Climate change is making horses fat

From The Telegraph

Climate change is making horses fat as it’s causing an abundance of grass to grow, top vet warns

Brendan McFadden

29 November 2019 • 4:39pm

Gillies Moffat, director of a veterinary centre in Hythe, Hampshire, said the wetter and warmer climate has meant the animal’s staple food has grown more rapidly than in the past.

Horses should be moved into bare paddocks, vets have said, because an abundance of grass caused by climate change is making them fat.

The vet warned a “significant” percentage of horses he treats are overweight because of a range of modern “socioeconomic pressures” including climate change.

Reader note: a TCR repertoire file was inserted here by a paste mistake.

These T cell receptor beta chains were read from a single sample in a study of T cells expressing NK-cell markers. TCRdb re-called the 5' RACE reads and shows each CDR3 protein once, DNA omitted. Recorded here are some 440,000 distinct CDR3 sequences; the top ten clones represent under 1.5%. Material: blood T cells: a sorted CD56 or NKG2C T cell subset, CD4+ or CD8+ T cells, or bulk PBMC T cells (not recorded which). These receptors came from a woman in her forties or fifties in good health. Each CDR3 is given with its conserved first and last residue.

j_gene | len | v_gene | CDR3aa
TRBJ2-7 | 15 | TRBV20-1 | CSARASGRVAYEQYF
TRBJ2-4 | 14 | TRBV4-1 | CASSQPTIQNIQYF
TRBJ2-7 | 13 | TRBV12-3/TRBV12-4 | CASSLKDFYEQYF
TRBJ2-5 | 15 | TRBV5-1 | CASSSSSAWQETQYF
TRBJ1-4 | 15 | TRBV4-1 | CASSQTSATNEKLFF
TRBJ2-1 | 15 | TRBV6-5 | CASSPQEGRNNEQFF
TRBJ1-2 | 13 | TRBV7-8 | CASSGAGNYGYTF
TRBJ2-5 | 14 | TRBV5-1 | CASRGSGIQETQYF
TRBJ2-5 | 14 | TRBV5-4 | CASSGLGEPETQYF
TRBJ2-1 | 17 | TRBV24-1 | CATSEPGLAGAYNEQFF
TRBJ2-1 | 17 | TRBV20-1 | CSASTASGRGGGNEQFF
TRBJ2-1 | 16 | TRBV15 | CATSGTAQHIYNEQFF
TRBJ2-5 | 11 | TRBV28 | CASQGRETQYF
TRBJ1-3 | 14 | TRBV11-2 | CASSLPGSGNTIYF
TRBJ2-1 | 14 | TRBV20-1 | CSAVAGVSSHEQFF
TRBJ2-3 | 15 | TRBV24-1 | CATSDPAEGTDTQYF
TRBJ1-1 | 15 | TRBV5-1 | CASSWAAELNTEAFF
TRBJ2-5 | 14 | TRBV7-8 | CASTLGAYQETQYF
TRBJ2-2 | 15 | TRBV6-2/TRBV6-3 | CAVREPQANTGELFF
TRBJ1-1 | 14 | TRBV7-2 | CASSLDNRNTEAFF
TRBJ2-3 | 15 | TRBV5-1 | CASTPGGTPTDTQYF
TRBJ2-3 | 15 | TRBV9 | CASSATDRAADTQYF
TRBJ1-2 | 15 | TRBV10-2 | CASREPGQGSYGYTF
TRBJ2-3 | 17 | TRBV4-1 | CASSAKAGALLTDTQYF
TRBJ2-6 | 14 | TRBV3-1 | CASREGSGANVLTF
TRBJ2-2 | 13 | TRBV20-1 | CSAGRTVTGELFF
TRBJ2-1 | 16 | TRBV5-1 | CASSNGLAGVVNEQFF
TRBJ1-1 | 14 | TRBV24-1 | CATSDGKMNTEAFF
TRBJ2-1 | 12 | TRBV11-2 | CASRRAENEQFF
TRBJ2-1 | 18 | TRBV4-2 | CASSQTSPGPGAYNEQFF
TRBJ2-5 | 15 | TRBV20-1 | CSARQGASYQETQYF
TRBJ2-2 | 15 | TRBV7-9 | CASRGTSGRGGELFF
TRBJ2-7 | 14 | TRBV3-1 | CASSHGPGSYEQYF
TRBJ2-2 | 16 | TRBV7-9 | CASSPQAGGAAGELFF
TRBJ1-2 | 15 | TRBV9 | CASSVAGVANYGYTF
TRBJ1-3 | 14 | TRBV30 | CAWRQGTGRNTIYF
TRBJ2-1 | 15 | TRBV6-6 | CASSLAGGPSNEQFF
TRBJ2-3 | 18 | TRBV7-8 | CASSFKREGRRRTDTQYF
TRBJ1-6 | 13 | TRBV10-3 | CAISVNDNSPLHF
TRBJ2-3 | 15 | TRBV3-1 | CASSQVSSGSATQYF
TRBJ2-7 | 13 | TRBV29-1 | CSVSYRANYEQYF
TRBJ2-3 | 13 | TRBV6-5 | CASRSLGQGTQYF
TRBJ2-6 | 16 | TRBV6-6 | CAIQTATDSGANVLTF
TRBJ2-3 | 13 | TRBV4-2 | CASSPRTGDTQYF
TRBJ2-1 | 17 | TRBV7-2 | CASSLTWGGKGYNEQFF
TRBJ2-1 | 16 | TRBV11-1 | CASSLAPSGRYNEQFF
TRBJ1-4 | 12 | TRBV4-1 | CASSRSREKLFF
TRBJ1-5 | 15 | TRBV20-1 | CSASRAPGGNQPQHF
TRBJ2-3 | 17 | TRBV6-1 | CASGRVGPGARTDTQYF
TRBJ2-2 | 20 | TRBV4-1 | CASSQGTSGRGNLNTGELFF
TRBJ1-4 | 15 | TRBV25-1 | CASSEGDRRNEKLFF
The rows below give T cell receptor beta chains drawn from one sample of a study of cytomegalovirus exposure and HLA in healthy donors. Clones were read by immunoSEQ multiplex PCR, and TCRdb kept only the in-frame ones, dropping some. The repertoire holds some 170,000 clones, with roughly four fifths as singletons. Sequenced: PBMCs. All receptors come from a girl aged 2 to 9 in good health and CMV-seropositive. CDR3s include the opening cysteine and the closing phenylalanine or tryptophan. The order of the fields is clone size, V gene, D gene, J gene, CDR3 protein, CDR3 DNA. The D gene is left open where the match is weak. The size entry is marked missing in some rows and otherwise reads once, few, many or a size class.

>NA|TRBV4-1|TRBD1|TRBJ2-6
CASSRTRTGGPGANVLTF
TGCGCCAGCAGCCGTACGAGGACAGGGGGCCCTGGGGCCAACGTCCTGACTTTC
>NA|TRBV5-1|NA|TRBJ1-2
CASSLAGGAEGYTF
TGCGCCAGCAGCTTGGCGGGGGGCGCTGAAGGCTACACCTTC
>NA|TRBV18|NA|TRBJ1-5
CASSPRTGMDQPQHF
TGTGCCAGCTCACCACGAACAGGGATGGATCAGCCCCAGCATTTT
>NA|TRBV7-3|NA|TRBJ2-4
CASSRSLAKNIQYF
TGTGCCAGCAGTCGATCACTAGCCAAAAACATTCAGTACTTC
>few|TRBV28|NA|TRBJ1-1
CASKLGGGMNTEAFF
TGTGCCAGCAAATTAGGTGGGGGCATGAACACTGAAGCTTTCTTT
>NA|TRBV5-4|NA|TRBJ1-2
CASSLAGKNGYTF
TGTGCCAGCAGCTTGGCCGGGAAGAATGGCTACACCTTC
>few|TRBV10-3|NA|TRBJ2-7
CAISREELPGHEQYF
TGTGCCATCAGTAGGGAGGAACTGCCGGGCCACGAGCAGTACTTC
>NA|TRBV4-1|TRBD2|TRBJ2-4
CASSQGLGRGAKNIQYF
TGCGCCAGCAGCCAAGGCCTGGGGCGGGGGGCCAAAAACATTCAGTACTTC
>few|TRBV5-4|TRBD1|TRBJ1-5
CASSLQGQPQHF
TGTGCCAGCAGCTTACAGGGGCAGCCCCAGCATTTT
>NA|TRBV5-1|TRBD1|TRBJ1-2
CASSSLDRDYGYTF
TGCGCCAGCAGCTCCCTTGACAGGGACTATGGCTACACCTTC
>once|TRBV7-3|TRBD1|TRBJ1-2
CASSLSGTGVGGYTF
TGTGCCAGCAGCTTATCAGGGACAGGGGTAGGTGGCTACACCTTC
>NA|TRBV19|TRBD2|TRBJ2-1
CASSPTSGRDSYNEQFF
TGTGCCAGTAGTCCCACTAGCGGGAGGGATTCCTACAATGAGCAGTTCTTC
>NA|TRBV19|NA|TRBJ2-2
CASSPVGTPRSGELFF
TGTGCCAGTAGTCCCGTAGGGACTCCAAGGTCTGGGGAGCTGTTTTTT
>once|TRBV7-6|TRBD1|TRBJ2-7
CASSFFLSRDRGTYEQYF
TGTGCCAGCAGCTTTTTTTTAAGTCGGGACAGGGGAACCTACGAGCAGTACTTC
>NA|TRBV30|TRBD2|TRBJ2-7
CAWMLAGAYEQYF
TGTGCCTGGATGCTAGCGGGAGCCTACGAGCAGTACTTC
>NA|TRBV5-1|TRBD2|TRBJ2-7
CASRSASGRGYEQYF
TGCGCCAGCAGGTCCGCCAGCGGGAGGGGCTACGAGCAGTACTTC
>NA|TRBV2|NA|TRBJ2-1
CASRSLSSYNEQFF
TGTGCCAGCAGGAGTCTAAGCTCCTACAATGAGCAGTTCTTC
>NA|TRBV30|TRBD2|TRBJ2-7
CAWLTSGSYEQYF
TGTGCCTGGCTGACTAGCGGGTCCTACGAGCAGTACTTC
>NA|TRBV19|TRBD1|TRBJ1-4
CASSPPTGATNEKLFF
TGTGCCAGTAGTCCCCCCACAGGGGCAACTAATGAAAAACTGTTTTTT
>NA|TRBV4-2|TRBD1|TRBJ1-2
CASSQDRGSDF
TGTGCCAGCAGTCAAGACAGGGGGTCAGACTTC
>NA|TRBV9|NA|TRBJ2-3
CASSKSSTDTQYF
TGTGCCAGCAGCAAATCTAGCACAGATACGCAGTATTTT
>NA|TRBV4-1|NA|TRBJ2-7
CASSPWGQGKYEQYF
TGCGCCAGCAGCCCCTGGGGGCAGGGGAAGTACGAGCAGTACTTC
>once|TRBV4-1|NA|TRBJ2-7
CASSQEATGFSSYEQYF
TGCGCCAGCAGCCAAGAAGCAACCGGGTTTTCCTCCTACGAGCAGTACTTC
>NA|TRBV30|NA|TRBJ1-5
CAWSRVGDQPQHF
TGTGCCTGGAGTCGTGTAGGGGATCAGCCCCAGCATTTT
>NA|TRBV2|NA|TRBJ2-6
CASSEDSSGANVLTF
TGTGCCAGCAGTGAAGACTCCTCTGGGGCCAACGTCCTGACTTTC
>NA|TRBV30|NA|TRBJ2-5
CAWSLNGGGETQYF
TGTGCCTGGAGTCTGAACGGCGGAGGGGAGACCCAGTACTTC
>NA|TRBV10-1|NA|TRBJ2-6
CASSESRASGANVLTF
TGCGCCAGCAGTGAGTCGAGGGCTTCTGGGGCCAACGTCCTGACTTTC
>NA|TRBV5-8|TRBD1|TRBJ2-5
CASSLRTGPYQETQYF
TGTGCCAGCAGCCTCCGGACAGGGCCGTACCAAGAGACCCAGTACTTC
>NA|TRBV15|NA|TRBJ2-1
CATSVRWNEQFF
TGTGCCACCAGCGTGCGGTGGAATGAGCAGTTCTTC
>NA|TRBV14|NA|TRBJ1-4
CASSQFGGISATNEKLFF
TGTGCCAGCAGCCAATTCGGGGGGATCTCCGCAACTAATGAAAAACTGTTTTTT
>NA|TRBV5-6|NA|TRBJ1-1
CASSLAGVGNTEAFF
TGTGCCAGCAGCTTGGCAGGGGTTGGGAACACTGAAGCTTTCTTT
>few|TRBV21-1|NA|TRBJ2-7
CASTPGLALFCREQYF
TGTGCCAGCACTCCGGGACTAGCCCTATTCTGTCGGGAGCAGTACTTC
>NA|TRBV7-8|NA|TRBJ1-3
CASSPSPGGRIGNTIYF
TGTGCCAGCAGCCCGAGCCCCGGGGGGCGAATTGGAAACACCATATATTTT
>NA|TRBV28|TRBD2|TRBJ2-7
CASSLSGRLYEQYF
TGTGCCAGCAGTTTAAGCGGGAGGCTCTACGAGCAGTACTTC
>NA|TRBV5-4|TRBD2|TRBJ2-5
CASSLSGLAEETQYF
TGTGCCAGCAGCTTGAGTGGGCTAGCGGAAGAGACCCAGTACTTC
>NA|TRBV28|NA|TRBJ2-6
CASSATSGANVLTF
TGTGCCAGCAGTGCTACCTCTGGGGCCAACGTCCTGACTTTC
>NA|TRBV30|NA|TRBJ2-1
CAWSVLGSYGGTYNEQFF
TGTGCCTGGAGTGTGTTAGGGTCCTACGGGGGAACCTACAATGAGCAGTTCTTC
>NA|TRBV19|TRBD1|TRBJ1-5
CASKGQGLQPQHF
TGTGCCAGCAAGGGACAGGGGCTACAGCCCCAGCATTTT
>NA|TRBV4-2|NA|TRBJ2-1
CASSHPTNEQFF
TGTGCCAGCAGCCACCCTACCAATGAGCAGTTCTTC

It comes after the British Equine Veterinary Association (BEVA) found in a study of 792 horses last year that 31 per cent were overweight, with vets citing a lack of facilities such as stables and bare paddocks (48 per cent) as reasons.

Their report’s top recommendation to reducing their animal’s weight was keeping horses in bare paddocks and giving them a weighted food diet.

Mr Moffat believes as a result of the pressures horse owners are struggling to control their animals’ weight, leading to a number of painful physical conditions.

He said: “A significant percentage of the horses we see are overweight. It is partly a reflection on socioeconomic pressures.

“Owners are working longer hours so find regularly exercising their horses hard to do.

“Also, the term ‘good show condition’ has historically and subconsciously implied a more ’rounded’ horse rather than a fit well muscled horse.

“Warmer and wetter climates also mean greater grass availability.